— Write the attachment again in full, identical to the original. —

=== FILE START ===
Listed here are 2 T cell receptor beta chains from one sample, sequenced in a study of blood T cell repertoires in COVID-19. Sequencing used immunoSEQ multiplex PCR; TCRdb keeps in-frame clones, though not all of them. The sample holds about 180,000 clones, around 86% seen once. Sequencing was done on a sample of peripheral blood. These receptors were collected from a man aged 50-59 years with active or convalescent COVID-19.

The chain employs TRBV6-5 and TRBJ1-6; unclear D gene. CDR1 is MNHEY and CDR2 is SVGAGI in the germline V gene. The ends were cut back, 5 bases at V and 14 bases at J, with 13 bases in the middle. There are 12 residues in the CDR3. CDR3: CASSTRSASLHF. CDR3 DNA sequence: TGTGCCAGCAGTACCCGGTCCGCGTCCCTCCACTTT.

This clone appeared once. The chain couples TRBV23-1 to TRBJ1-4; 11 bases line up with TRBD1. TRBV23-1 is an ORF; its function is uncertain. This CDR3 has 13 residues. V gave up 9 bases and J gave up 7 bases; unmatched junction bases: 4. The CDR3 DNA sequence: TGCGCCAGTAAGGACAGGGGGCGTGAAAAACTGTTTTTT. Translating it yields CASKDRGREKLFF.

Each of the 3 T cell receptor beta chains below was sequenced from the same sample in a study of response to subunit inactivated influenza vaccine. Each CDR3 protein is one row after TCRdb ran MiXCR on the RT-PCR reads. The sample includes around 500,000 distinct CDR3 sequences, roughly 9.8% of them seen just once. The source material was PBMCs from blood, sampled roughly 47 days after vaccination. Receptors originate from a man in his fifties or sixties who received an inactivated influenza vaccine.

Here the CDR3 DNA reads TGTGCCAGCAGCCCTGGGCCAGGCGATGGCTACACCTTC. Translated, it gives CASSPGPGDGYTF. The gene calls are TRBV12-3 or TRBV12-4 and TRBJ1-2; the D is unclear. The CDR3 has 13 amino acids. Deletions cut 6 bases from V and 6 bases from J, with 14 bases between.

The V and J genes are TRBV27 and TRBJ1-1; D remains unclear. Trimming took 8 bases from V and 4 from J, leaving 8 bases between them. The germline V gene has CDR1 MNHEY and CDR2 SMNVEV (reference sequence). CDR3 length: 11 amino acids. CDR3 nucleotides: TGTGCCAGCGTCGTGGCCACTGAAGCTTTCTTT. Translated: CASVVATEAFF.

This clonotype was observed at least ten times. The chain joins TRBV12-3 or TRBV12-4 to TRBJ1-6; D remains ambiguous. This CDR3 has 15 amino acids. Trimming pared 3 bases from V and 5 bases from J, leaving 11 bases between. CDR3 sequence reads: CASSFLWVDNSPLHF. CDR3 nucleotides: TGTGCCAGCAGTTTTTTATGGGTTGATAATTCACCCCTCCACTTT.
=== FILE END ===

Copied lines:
Listed here are 2 T cell receptor beta chains from one sample, sequenced in a study of blood T cell repertoires in COVID-19. Sequencing used immunoSEQ multiplex PCR; TCRdb keeps in-frame clones, though not all of them. The sample holds about 180,000 clones, around 86% seen once. Sequencing was done on a sample of peripheral blood. These receptors were collected from a man aged 50-59 years with active or convalescent COVID-19.

The chain employs TRBV6-5 and TRBJ1-6; unclear D gene. CDR1 is MNHEY and CDR2 is SVGAGI in the germline V gene. The ends were cut back, 5 bases at V and 14 bases at J, with 13 bases in the middle. There are 12 residues in the CDR3. CDR3: CASSTRSASLHF. CDR3 DNA sequence: TGTGCCAGCAGTACCCGGTCCGCGTCCCTCCACTTT.

This clone appeared once. The chain couples TRBV23-1 to TRBJ1-4; 11 bases line up with TRBD1. TRBV23-1 is an ORF; its function is uncertain. This CDR3 has 13 residues. V gave up 9 bases and J gave up 7 bases; unmatched junction bases: 4. The CDR3 DNA sequence: TGCGCCAGTAAGGACAGGGGGCGTGAAAAACTGTTTTTT. Translating it yields CASKDRGREKLFF.

Each of the 3 T cell receptor beta chains below was sequenced from the same sample in a study of response to subunit inactivated influenza vaccine. Each CDR3 protein is one row after TCRdb ran MiXCR on the RT-PCR reads. The sample includes around 500,000 distinct CDR3 sequences, roughly 9.8% of them seen just once. The source material was PBMCs from blood, sampled roughly 47 days after vaccination. Receptors originate from a man in his fifties or sixties who received an inactivated influenza vaccine.

Here the CDR3 DNA reads TGTGCCAGCAGCCCTGGGCCAGGCGATGGCTACACCTTC. Translated, it gives CASSPGPGDGYTF. The gene calls are TRBV12-3 or TRBV12-4 and TRBJ1-2; the D is unclear. The CDR3 has 13 amino acids. Deletions cut 6 bases from V and 6 bases from J, with 14 bases between.

The V and J genes are TRBV27 and TRBJ1-1; D remains unclear. Trimming took 8 bases from V and 4 from J, leaving 8 bases between them. The germline V gene has CDR1 MNHEY and CDR2 SMNVEV (reference sequence). CDR3 length: 11 amino acids. CDR3 nucleotides: TGTGCCAGCGTCGTGGCCACTGAAGCTTTCTTT. Translated: CASVVATEAFF.

This clonotype was observed at least ten times. The chain joins TRBV12-3 or TRBV12-4 to TRBJ1-6; D remains ambiguous. This CDR3 has 15 amino acids. Trimming pared 3 bases from V and 5 bases from J, leaving 11 bases between. CDR3 sequence reads: CASSFLWVDNSPLHF. CDR3 nucleotides: TGTGCCAGCAGTTTTTTATGGGTTGATAATTCACCCCTCCACTTT.